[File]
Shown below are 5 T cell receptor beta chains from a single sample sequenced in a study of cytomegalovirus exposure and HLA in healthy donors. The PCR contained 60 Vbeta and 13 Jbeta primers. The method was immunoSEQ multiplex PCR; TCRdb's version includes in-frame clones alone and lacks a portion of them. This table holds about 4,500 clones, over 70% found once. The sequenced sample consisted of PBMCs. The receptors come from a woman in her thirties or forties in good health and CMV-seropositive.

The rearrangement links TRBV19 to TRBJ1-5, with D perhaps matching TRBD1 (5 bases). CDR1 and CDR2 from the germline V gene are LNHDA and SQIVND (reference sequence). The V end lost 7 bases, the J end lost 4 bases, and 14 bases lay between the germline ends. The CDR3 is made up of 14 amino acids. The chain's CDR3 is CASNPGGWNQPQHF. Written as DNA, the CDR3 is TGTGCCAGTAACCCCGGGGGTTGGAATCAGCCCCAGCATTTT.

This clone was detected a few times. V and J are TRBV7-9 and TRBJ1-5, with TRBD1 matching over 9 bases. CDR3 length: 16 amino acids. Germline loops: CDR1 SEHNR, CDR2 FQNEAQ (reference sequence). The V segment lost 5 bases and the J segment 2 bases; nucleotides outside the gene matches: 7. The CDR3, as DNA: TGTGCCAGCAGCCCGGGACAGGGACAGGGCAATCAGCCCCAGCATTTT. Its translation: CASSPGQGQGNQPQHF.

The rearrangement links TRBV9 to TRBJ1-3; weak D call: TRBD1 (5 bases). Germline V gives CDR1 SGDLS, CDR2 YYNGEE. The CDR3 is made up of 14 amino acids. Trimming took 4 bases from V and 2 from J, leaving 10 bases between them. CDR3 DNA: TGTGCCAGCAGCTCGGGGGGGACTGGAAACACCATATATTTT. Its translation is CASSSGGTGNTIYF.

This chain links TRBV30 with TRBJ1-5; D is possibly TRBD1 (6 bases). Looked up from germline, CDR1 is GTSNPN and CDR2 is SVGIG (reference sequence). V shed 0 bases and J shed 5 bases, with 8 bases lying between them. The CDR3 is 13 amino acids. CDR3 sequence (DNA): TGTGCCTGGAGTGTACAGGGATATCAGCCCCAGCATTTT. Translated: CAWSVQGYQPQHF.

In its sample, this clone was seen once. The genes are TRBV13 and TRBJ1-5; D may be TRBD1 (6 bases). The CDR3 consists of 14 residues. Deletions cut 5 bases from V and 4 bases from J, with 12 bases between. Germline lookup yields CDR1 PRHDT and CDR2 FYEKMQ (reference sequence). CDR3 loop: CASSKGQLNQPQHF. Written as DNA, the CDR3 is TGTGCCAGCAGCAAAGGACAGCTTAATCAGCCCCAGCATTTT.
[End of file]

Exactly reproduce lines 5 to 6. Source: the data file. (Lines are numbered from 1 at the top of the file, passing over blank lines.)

This chain links TRBV30 with TRBJ1-5; D is possibly TRBD1 (6 bases). Looked up from germline, CDR1 is GTSNPN and CDR2 is SVGIG (reference sequence). V shed 0 bases and J shed 5 bases, with 8 bases lying between them. The CDR3 is 13 amino acids. CDR3 sequence (DNA): TGTGCCTGGAGTGTACAGGGATATCAGCCCCAGCATTTT. Translated: CAWSVQGYQPQHF.

In its sample, this clone was seen once. The genes are TRBV13 and TRBJ1-5; D may be TRBD1 (6 bases). The CDR3 consists of 14 residues. Deletions cut 5 bases from V and 4 bases from J, with 12 bases between. Germline lookup yields CDR1 PRHDT and CDR2 FYEKMQ (reference sequence). CDR3 loop: CASSKGQLNQPQHF. Written as DNA, the CDR3 is TGTGCCAGCAGCAAAGGACAGCTTAATCAGCCCCAGCATTTT.